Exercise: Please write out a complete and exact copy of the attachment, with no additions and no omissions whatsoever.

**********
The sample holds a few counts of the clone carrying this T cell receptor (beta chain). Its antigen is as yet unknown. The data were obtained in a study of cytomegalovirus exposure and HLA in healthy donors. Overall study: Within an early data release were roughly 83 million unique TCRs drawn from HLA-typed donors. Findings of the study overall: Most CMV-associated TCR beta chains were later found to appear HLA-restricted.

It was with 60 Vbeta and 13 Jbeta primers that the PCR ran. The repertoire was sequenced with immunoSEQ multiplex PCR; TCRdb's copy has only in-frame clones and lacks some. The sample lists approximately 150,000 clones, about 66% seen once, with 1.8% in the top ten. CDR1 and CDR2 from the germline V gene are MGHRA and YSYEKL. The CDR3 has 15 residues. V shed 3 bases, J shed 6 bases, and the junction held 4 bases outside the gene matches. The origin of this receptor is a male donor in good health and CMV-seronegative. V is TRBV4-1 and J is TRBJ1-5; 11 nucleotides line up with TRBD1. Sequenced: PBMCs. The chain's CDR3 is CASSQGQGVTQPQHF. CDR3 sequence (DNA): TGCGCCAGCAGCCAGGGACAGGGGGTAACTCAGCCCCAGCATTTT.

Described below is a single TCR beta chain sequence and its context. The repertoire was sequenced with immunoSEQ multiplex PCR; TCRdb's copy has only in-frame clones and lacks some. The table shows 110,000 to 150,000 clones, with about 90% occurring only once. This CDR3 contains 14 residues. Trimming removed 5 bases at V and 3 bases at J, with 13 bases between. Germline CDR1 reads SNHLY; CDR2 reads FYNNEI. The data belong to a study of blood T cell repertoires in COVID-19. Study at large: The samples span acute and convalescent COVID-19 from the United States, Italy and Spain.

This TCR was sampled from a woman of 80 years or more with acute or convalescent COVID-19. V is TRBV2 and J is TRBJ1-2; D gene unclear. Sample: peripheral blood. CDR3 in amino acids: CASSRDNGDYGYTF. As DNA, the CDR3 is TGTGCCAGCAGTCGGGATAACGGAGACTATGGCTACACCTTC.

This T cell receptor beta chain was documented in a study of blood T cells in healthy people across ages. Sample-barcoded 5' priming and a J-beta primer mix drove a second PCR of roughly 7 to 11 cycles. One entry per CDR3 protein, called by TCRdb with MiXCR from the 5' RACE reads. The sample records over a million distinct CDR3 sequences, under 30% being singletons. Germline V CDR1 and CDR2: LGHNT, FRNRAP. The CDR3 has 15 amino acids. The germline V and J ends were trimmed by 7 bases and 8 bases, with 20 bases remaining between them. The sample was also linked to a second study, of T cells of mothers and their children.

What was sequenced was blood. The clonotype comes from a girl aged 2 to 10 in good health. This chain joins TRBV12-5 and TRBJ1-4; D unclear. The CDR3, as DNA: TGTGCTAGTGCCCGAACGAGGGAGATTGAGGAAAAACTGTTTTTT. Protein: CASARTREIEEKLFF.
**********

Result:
The sample holds a few counts of the clone carrying this T cell receptor (beta chain). Its antigen is as yet unknown. The data were obtained in a study of cytomegalovirus exposure and HLA in healthy donors. Overall study: Within an early data release were roughly 83 million unique TCRs drawn from HLA-typed donors. Findings of the study overall: Most CMV-associated TCR beta chains were later found to appear HLA-restricted.

It was with 60 Vbeta and 13 Jbeta primers that the PCR ran. The repertoire was sequenced with immunoSEQ multiplex PCR; TCRdb's copy has only in-frame clones and lacks some. The sample lists approximately 150,000 clones, about 66% seen once, with 1.8% in the top ten. CDR1 and CDR2 from the germline V gene are MGHRA and YSYEKL. The CDR3 has 15 residues. V shed 3 bases, J shed 6 bases, and the junction held 4 bases outside the gene matches. The origin of this receptor is a male donor in good health and CMV-seronegative. V is TRBV4-1 and J is TRBJ1-5; 11 nucleotides line up with TRBD1. Sequenced: PBMCs. The chain's CDR3 is CASSQGQGVTQPQHF. CDR3 sequence (DNA): TGCGCCAGCAGCCAGGGACAGGGGGTAACTCAGCCCCAGCATTTT.

Described below is a single TCR beta chain sequence and its context. The repertoire was sequenced with immunoSEQ multiplex PCR; TCRdb's copy has only in-frame clones and lacks some. The table shows 110,000 to 150,000 clones, with about 90% occurring only once. This CDR3 contains 14 residues. Trimming removed 5 bases at V and 3 bases at J, with 13 bases between. Germline CDR1 reads SNHLY; CDR2 reads FYNNEI. The data belong to a study of blood T cell repertoires in COVID-19. Study at large: The samples span acute and convalescent COVID-19 from the United States, Italy and Spain.

This TCR was sampled from a woman of 80 years or more with acute or convalescent COVID-19. V is TRBV2 and J is TRBJ1-2; D gene unclear. Sample: peripheral blood. CDR3 in amino acids: CASSRDNGDYGYTF. As DNA, the CDR3 is TGTGCCAGCAGTCGGGATAACGGAGACTATGGCTACACCTTC.

This T cell receptor beta chain was documented in a study of blood T cells in healthy people across ages. Sample-barcoded 5' priming and a J-beta primer mix drove a second PCR of roughly 7 to 11 cycles. One entry per CDR3 protein, called by TCRdb with MiXCR from the 5' RACE reads. The sample records over a million distinct CDR3 sequences, under 30% being singletons. Germline V CDR1 and CDR2: LGHNT, FRNRAP. The CDR3 has 15 amino acids. The germline V and J ends were trimmed by 7 bases and 8 bases, with 20 bases remaining between them. The sample was also linked to a second study, of T cells of mothers and their children.

What was sequenced was blood. The clonotype comes from a girl aged 2 to 10 in good health. This chain joins TRBV12-5 and TRBJ1-4; D unclear. The CDR3, as DNA: TGTGCTAGTGCCCGAACGAGGGAGATTGAGGAAAAACTGTTTTTT. Protein: CASARTREIEEKLFF.